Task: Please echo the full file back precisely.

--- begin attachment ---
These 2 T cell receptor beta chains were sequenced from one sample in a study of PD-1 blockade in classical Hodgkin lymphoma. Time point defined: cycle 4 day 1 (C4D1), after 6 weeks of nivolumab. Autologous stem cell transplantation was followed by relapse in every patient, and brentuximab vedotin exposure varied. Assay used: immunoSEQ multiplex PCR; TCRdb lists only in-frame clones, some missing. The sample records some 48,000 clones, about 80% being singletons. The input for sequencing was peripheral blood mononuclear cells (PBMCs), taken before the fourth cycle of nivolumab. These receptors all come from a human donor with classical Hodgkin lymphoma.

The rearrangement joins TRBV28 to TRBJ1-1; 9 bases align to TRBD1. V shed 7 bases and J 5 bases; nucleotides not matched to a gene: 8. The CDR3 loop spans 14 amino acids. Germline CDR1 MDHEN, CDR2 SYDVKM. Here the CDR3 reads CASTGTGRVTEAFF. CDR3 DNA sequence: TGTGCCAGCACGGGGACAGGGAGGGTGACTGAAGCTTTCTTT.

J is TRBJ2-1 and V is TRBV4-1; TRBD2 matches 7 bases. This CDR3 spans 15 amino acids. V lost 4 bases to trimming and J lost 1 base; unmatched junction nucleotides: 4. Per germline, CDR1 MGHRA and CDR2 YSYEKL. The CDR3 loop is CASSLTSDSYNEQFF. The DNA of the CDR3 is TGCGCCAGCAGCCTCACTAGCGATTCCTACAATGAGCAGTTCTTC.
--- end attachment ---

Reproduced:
These 2 T cell receptor beta chains were sequenced from one sample in a study of PD-1 blockade in classical Hodgkin lymphoma. Time point defined: cycle 4 day 1 (C4D1), after 6 weeks of nivolumab. Autologous stem cell transplantation was followed by relapse in every patient, and brentuximab vedotin exposure varied. Assay used: immunoSEQ multiplex PCR; TCRdb lists only in-frame clones, some missing. The sample records some 48,000 clones, about 80% being singletons. The input for sequencing was peripheral blood mononuclear cells (PBMCs), taken before the fourth cycle of nivolumab. These receptors all come from a human donor with classical Hodgkin lymphoma.

The rearrangement joins TRBV28 to TRBJ1-1; 9 bases align to TRBD1. V shed 7 bases and J 5 bases; nucleotides not matched to a gene: 8. The CDR3 loop spans 14 amino acids. Germline CDR1 MDHEN, CDR2 SYDVKM. Here the CDR3 reads CASTGTGRVTEAFF. CDR3 DNA sequence: TGTGCCAGCACGGGGACAGGGAGGGTGACTGAAGCTTTCTTT.

J is TRBJ2-1 and V is TRBV4-1; TRBD2 matches 7 bases. This CDR3 spans 15 amino acids. V lost 4 bases to trimming and J lost 1 base; unmatched junction nucleotides: 4. Per germline, CDR1 MGHRA and CDR2 YSYEKL. The CDR3 loop is CASSLTSDSYNEQFF. The DNA of the CDR3 is TGCGCCAGCAGCCTCACTAGCGATTCCTACAATGAGCAGTTCTTC.